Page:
Church youth groups will need to be beacons of hope and comfort to these needy young people and their families. We can offer the Truth of God’s Word to a hurting generation. Caring adult youth workers can have an incredible impact by demonstrating Christ’s unconditional love to parents and kids alike. That is another reason why church leaders, maybe especially youth workers, should plan now to actively consider what their ministries will look like once people can return to church buildings.

Mentoring During the Pandemic: Making Inter-Personal Connections in a Time of Social Distancing

in Mentoring/youth ministry by

In the early days of this current Coronavirus situation, the World Health Organization suggested a plan to help thwart the spread of what became a world-wide health crisis, the contagious proliferation of COVID-19. Their plan was to limit person-to-person contamination by what is known as social distancing,  or “to slow down the spread of infectious diseases and avoid overburdening healthcare systems, particularly during a pandemic… by closing schools and workplaces, isolation, quarantine, restricting movement of people and the cancellation of mass gatherings” (https://en.wikipedia.org/wiki/Social_distancing).

Of course, the practice of social distancing is really nothing new. The Bible, and especially the Old Testament (Leviticus 13 – 14, and other places), teaches about the terrifying disease of “leprosy” – where infected people were placed in literal isolation away from the general population of society.

It’s important to remember that the current instruction to segregate from other people is not accurately “social” distancing in today’s technological world. It’s probably more like “physical” distancing. We are being told to stay at least 6’ away from other individuals, not to gather in large or even small groups; and in some areas, we have been instructed to “shelter in place”, to stay in our homes, and not go out at all.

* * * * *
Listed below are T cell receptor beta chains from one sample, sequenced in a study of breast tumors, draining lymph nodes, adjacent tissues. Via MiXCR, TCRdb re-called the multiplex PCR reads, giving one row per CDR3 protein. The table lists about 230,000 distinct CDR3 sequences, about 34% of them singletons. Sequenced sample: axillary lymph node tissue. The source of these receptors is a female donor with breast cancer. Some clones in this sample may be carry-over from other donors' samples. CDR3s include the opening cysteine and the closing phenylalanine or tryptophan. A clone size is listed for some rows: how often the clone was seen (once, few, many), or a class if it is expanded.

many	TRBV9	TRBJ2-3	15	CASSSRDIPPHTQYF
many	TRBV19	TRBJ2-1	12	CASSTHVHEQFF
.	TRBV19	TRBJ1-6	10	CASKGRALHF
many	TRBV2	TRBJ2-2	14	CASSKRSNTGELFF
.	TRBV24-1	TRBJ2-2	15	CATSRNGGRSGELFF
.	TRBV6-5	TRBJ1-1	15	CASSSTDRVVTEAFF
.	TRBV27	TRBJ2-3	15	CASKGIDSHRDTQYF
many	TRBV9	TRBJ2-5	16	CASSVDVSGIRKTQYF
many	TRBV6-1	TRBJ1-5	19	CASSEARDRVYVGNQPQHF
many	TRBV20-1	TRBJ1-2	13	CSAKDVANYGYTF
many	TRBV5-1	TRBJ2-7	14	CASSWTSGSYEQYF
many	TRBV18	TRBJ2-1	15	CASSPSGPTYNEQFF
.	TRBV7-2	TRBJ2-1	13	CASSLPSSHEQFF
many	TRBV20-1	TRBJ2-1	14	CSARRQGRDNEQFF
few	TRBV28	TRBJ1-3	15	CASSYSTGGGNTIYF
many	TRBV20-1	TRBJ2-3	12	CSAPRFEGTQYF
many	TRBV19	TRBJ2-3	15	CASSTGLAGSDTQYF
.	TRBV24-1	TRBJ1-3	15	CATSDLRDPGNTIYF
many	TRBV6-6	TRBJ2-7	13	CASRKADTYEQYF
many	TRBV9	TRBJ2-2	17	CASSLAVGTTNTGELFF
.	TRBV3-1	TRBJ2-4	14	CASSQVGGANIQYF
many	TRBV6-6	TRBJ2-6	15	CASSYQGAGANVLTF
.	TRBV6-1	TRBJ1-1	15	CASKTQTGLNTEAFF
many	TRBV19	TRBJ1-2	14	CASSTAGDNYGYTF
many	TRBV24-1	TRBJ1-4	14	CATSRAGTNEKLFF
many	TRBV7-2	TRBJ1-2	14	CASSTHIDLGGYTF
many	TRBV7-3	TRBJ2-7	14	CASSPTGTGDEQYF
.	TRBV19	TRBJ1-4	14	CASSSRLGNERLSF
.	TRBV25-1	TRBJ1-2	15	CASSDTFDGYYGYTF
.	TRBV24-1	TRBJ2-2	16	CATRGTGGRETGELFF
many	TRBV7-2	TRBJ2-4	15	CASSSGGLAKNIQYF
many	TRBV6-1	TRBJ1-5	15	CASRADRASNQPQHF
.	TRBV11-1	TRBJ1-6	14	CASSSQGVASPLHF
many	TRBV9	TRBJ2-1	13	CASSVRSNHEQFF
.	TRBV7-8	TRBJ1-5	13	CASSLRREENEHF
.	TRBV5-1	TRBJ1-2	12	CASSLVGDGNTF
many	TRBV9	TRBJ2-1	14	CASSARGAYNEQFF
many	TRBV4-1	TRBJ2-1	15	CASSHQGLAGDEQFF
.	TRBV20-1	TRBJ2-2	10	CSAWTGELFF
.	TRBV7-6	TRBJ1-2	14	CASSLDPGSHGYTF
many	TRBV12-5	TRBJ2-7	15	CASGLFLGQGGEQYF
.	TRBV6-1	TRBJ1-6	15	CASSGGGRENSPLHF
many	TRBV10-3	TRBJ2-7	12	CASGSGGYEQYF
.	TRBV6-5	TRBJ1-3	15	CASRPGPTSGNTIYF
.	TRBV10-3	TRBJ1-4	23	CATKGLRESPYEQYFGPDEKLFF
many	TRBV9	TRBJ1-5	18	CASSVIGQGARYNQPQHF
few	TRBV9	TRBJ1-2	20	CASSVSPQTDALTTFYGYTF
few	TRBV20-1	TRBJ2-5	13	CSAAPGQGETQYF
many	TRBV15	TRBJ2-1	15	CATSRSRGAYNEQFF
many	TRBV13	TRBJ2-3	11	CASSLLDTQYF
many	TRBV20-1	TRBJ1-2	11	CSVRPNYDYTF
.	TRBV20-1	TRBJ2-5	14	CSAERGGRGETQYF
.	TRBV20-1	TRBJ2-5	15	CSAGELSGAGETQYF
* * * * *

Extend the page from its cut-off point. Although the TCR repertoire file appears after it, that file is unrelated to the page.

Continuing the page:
But we still can make connections with other people. Ours is not really a matter of total social isolation. We can communicate – and that provides the opportunity to minister to other believers and to share the Gospel with people who do not know Christ. It’s probably just a matter of intentionality, effort, and creativity.

Ministry leaders have had to answer a key question about what is becoming the new normal for believers, churches, and other ministries during the current practice of staying away from other people.

How can we do outreach and ministry in a culture of social distancing?

Of course, we can champion the amazing ways some churches are utilizing technology to accomplish their mission right now. Watching the ingenuity of innovative ministry leaders to apply Google, Facebook, Zoom, Go-To-Meeting, Instagram, and other media platforms to communicate God’s Word, to minister to others, and to reach out to our communities is absolutely incredible.